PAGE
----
75 years ago, when Future Homemakers of America (FHA), presently known as Family, Career and Community Leaders of America (FCCLA), was founded, no one thought the skills gained through Family and Consumer Sciences (FCS) classes would get families through a pandemic. The country was digging out of the Great Depression and using skills taught at home and in Home Economics to rebuild the economy of our country. In education, Home Economics transitioned to Family and Consumer Sciences in 1994 and some felt these classes were no longer essential. Since 2012, there has been an estimated 40% decline in FCS classes, but the coronavirus pandemic has led to an outcry to bring “Home Ec” back and reinforced how important basic life skills are to not only be successful at home but holistically as humans impacting careers and communities.
Since its inception in 1945, FCCLA has promoted the need for FCS education for every student in every state in every school. FCCLA knows the importance of FCS education, which provides students with lifelong skills such as nutrition, menu planning, food preparation, clothing care and construction, money management, child development, and workforce readiness. Many students move from learning basic skills in an apron to preparing hopefully to someday wear a chef’s coat.
Illinois State Adviser Marta Lockwood shares, “The Illinois Association of FCCLA is proud to be a part of the long-standing legacy of helping students become great leaders. There is nothing more satisfying than seeing young people making a difference in their personal lives, their homes, schools, and communities!”
Through FCS education, FCCLA provides opportunities for members to develop 21st century skills that enhance students’ understanding of community, work, family, and their interpersonal relationships. This year, FCCLA celebrates its 75th anniversary by commemorating all 50 state associations who have contributed to student’s success through character development, creative and critical thinking, interpersonal communication, practical knowledge, and career preparation.
Since chartering with the national organization in January 1946, thousands upon thousands of Illinois students have taken advantage of this incredible organization and all it has to offer. As a youth led organization, Illinois FCCLA has teams of student officers who serve at every level of the organization from the local high schools to the state and national levels. These youth leaders plan and assist with all the community service projects, leadership training, and conferences that are held. Illinois State Adviser Marta Lockwood adds “one of the greatest things about FCCLA is that it has so many different programs and opportunities for the students to find success in. From community service projects to competitive events, FCCLA gives students the opportunity to combine their education and leadership skills to make a difference and receive recognition for their accomplishments”.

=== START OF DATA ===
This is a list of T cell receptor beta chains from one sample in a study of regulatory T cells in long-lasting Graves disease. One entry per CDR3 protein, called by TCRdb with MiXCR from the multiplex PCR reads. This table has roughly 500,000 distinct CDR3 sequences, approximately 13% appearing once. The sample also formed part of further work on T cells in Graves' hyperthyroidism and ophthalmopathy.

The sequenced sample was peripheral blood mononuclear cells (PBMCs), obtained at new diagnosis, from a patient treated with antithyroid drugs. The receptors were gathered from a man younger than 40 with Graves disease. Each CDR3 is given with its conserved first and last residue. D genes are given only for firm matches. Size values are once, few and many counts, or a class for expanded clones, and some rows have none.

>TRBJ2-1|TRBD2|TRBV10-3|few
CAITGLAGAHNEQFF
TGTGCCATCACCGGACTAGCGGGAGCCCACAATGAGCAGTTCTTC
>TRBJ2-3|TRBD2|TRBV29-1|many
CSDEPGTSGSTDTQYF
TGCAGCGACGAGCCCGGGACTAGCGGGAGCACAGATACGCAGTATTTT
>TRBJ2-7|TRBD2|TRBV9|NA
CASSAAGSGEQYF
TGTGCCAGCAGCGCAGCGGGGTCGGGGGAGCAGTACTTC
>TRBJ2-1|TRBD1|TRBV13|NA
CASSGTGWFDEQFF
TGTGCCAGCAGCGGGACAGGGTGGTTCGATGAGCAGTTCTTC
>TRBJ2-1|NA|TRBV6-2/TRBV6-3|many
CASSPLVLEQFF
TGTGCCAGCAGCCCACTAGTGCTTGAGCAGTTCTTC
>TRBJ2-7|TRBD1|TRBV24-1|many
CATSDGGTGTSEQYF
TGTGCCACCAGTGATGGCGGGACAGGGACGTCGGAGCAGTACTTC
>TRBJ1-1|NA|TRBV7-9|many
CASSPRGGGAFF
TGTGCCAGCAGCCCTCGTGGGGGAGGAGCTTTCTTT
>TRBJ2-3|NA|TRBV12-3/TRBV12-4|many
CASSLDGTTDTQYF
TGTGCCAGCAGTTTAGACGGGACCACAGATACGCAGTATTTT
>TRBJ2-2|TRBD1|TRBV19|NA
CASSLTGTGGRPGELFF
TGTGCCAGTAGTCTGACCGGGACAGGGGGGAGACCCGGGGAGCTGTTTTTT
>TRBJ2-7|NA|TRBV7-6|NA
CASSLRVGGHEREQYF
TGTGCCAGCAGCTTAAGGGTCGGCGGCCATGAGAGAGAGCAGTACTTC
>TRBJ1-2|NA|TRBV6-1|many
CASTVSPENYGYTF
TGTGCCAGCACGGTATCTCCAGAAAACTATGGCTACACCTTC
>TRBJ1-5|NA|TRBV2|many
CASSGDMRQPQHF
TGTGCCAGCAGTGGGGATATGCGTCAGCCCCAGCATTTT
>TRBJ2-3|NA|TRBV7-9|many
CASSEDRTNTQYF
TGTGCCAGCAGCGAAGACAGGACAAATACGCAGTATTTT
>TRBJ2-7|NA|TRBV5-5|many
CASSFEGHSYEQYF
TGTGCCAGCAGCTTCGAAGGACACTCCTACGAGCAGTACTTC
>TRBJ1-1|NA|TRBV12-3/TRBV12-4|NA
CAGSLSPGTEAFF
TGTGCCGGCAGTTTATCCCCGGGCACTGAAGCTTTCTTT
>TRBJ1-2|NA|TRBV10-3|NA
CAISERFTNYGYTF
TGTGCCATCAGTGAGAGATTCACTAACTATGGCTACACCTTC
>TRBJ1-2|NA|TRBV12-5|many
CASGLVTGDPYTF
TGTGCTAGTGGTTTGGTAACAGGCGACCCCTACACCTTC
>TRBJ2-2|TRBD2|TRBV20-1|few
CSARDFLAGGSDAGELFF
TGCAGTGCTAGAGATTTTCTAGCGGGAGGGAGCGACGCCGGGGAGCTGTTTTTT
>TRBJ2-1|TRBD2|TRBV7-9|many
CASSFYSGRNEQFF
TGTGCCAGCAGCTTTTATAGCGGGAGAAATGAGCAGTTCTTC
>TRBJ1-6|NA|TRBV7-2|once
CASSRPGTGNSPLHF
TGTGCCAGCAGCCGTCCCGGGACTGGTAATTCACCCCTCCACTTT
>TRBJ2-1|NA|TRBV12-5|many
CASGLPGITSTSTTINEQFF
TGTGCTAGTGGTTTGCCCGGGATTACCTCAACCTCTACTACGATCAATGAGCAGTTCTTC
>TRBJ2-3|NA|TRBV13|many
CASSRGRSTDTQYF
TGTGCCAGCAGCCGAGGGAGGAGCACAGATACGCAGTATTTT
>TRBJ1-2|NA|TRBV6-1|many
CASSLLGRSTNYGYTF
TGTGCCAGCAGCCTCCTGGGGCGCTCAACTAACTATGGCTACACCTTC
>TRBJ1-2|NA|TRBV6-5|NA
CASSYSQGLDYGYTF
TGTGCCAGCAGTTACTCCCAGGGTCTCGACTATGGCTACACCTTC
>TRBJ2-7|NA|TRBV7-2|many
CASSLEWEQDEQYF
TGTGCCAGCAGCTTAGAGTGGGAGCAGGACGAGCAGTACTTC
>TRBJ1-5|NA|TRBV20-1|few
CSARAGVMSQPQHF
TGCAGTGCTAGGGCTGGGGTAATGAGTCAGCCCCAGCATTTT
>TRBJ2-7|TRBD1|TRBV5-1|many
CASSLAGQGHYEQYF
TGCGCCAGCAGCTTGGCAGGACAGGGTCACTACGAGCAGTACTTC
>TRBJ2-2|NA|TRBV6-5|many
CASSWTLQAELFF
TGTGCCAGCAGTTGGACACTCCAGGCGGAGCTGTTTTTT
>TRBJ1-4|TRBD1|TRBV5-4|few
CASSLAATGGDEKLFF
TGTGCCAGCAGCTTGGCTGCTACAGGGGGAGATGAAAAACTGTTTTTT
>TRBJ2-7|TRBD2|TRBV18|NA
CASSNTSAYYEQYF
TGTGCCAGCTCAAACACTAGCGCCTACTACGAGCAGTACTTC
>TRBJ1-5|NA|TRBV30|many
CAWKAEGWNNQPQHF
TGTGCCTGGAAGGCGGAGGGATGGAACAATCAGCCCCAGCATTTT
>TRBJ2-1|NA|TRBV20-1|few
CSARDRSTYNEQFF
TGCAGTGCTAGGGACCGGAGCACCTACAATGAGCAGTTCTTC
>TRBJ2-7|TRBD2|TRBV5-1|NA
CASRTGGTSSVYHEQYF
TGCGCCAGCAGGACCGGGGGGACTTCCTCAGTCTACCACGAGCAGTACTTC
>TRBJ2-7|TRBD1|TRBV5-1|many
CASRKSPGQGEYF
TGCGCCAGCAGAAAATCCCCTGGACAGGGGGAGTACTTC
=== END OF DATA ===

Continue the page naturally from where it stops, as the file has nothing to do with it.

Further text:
FCCLA’s 75thanniversary is a major milestone for the organization and FCS education. Whether one is looking to feel confident in the kitchen, make a difference in their community, or prepare for career success, FCCLA and FCS is the secret ingredient to succeed in the home and workplace.
Tufts University: https://www.nutritionletter.tufts.edu/general-nutrition/28-of-americans-cant-cook
WZDX Fox: https://www.rocketcitynow.com/article/news/what-ever-happened-to-home-ec-millennials-struggling-with-home-and-nutrition-skills/525-7f8fd87d-2134-408f-909b-4687ba46b496
Family, Career and Community Leaders of America (FCCLA) is a dynamic and effective national student organization that helps young men and women become leaders and address important personal, family, work, and societal issues through Family and Consumer Sciences education. FCCLA has more than182,000 members and 5,253 chapters from 48 state associations, Puerto Rico, and the Virgin Islands.
Illinois Principals Association to host first virtual Education Leaders Conference in February
Feb. 1, 2021
FOR IMMEDIATE RELEASE
CONTACT: Dr. Jason Leahy, executive director
Illinois Principals Association
SPRINGFIELD – In a first for the Illinois Principals Association, we are hosting our Annual Education Leaders Conference virtually. The 49th annual Education Leaders Conference and Exhibition, “L.E.A.D.” Conference (Learning – Equity – Advocacy – Diversity) will take place online February 22-23, 2021. The annual conference provides an opportunity for principals and other administrators to learn from leaders in the education field and participate in sessions to better serve their schools.
“School leaders have been there to support teachers, guide parents, and serve our students through the multitude of challenges this school year,” said Dr. Amy Dixon, IPA President. “With the aid of the Illinois Principals Association, principals have not only overcome the challenges, but shown tremendous personal growth and flexibility. Now it is time for school leaders to take time to recharge and renew their purpose, passion, and leadership. The IPA Education Leaders Conference is the premiere event of the year that will allow them to do that and so much more!”
The conference will include presentations from keynote speakers Adam Welcome, Illinois State Superintendent Dr. Carmen Ayala, and Beth Houf. Monday’s first general session will feature Adam Welcome, a Principal and Director of Innovation for a large school district in the Bay Area of California, and his presentation “Kids Deserve It!” Mr. Welcome has been honored as Principal of the Year for his region, a “20 to Watch” for the National School Board Association, guest blogger for EdWeek, NAESP magazine, and other publications. His presentation is a simple, yet profound message to become more engaged with your school community.
Speakers at the second general session on Monday afternoon include Dr. Carmen Ayala, Illinois State Superintendent of Schools, and Dr. Amy Dixon, principal of Jefferson and Lincoln Elementary Schools in Carmi, IL and IPA President. IPA Principal of the Year awards, the Reaching Out & Building Bridges Award, and the Mr. John Ourth & Dr. Fred W. Singleton Professional Development Scholarships will also be presented at this session.